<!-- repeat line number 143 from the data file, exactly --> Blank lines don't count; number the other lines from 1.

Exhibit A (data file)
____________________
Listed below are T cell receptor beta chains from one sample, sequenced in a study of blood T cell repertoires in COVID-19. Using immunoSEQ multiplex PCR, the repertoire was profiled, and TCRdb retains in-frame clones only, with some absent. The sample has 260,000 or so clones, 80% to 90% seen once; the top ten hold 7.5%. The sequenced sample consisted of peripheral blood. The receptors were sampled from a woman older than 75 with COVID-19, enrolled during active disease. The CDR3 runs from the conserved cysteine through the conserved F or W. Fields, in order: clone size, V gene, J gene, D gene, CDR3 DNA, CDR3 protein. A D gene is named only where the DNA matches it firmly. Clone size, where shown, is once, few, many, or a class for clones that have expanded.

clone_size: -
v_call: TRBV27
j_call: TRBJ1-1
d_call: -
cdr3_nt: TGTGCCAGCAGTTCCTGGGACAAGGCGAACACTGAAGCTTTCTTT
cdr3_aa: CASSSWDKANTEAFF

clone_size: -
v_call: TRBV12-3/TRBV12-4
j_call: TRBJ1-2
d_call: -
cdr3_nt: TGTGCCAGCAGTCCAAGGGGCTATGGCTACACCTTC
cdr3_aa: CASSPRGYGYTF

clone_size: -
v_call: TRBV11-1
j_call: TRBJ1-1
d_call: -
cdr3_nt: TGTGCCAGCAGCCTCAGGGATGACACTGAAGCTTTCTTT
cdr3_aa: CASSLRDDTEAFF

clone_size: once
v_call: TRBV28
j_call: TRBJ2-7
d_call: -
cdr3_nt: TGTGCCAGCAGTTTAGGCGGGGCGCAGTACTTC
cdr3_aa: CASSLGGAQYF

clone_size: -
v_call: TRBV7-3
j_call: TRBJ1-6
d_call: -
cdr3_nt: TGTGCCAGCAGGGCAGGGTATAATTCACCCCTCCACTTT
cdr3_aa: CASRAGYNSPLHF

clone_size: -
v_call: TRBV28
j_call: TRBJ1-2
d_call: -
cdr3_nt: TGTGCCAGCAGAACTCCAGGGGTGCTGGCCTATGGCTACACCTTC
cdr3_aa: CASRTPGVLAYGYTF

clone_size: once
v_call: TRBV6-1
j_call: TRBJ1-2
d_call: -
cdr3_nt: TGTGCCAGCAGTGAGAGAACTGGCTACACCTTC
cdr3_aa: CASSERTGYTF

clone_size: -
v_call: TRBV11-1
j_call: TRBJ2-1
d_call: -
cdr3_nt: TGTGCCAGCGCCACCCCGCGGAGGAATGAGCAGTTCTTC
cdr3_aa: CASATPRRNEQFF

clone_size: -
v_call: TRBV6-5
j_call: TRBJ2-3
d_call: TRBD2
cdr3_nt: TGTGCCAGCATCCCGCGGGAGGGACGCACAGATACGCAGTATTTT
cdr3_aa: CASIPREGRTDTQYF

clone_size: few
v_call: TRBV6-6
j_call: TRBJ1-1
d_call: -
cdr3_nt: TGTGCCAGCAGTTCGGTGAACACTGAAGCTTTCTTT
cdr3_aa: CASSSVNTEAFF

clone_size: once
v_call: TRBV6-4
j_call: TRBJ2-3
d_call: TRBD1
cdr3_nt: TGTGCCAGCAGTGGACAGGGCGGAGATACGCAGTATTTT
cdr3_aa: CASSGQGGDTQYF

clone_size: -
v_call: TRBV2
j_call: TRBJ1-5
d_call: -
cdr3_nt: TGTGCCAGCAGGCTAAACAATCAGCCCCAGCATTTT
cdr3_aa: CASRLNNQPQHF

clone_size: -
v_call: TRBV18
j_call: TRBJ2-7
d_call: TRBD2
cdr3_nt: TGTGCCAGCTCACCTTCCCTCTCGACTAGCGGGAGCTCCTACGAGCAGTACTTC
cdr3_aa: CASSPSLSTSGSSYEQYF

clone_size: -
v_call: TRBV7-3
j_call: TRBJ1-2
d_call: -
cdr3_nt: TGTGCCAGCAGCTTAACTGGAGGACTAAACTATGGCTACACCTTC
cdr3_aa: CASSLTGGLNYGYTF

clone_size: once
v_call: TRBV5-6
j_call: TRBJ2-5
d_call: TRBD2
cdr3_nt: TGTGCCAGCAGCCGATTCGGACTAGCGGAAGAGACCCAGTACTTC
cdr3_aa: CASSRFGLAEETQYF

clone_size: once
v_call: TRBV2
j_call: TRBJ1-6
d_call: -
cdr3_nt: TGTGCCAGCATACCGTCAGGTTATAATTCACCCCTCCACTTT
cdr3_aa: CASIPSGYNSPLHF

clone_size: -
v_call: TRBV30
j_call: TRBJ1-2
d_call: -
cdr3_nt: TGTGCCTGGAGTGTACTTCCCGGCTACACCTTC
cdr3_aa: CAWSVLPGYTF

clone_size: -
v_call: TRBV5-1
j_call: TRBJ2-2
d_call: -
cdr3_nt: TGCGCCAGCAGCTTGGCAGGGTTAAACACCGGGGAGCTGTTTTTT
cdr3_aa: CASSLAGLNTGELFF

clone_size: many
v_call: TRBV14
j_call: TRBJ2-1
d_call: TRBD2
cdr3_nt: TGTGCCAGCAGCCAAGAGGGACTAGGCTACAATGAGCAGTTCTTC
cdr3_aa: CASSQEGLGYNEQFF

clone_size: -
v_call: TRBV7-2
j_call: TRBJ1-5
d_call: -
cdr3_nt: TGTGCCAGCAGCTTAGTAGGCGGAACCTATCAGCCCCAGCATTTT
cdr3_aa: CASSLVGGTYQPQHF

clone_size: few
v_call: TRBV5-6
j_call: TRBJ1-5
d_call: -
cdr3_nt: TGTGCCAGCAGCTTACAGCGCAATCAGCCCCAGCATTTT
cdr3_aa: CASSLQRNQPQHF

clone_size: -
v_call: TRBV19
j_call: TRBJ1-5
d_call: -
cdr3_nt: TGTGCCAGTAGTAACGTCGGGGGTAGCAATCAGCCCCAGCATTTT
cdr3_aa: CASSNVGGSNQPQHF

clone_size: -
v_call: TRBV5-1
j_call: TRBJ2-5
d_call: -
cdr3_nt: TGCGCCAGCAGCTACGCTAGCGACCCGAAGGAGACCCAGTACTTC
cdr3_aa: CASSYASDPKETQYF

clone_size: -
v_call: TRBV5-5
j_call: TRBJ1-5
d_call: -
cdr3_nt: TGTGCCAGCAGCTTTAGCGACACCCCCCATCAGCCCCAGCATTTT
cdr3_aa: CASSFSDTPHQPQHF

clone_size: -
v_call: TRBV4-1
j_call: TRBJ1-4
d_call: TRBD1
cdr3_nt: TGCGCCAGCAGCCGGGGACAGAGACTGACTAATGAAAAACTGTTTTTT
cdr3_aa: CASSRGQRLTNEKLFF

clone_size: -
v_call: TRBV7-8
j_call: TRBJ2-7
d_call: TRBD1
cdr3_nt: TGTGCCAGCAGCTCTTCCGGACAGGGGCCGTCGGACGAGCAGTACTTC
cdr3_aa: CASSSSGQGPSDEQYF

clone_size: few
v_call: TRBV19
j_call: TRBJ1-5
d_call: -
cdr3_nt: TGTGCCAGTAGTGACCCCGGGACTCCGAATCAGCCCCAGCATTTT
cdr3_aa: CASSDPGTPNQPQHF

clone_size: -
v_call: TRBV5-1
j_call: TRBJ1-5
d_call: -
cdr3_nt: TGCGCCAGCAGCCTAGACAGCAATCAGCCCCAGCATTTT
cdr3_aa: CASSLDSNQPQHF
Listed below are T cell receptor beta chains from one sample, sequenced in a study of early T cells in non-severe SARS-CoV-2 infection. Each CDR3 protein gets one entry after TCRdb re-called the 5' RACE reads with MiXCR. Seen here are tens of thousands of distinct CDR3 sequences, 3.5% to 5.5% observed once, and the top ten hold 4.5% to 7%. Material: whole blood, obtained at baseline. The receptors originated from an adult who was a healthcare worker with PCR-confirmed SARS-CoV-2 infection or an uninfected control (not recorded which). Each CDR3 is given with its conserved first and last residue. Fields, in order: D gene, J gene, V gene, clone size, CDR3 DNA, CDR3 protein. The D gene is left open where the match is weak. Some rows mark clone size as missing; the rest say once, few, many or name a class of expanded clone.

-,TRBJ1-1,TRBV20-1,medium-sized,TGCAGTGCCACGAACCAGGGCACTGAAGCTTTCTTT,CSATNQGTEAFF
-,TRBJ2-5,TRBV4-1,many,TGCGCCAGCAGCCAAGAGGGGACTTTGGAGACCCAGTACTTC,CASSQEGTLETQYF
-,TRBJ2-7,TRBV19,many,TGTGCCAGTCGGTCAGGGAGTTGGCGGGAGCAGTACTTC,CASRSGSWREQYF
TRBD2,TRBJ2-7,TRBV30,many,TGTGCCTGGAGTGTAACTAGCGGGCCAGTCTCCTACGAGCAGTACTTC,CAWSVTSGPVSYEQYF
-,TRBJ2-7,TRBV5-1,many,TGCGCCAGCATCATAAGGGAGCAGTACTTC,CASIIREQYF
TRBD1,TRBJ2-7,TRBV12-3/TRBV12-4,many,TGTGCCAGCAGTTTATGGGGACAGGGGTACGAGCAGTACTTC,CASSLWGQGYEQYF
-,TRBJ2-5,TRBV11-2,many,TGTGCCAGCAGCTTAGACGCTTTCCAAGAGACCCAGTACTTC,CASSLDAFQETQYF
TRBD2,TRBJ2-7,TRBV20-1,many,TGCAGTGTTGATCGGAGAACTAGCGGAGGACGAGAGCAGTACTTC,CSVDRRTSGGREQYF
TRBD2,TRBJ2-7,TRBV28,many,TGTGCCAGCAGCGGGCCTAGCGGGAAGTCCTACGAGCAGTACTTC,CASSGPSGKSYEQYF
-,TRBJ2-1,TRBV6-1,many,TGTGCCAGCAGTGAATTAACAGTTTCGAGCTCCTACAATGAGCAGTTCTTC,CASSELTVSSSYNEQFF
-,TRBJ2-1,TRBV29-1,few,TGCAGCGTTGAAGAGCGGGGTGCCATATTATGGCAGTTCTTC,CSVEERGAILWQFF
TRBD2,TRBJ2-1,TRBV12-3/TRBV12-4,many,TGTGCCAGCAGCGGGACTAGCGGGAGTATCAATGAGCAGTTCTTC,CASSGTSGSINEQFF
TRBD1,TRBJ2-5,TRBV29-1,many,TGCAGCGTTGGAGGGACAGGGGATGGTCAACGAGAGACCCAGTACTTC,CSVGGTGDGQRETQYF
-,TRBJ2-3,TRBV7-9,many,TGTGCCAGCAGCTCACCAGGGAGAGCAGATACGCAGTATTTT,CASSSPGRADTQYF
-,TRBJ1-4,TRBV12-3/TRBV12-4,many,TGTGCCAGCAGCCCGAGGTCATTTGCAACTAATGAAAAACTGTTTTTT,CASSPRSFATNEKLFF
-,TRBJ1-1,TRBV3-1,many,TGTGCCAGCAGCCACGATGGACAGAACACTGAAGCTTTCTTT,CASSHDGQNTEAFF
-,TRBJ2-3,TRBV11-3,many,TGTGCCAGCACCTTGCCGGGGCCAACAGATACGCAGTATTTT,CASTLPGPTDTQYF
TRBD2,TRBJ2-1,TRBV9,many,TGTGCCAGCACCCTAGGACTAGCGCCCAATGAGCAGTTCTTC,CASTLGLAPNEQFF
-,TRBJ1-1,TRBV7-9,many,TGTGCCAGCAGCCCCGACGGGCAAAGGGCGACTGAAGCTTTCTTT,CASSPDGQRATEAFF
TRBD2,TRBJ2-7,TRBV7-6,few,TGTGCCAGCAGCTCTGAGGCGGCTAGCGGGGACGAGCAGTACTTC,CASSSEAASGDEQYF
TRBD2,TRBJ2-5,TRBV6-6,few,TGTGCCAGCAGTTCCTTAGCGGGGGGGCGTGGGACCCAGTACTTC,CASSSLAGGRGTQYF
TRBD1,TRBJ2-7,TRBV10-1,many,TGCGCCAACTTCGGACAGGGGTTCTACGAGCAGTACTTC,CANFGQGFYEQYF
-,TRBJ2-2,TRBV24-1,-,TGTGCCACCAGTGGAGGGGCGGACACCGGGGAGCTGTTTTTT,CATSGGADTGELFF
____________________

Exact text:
d_call: -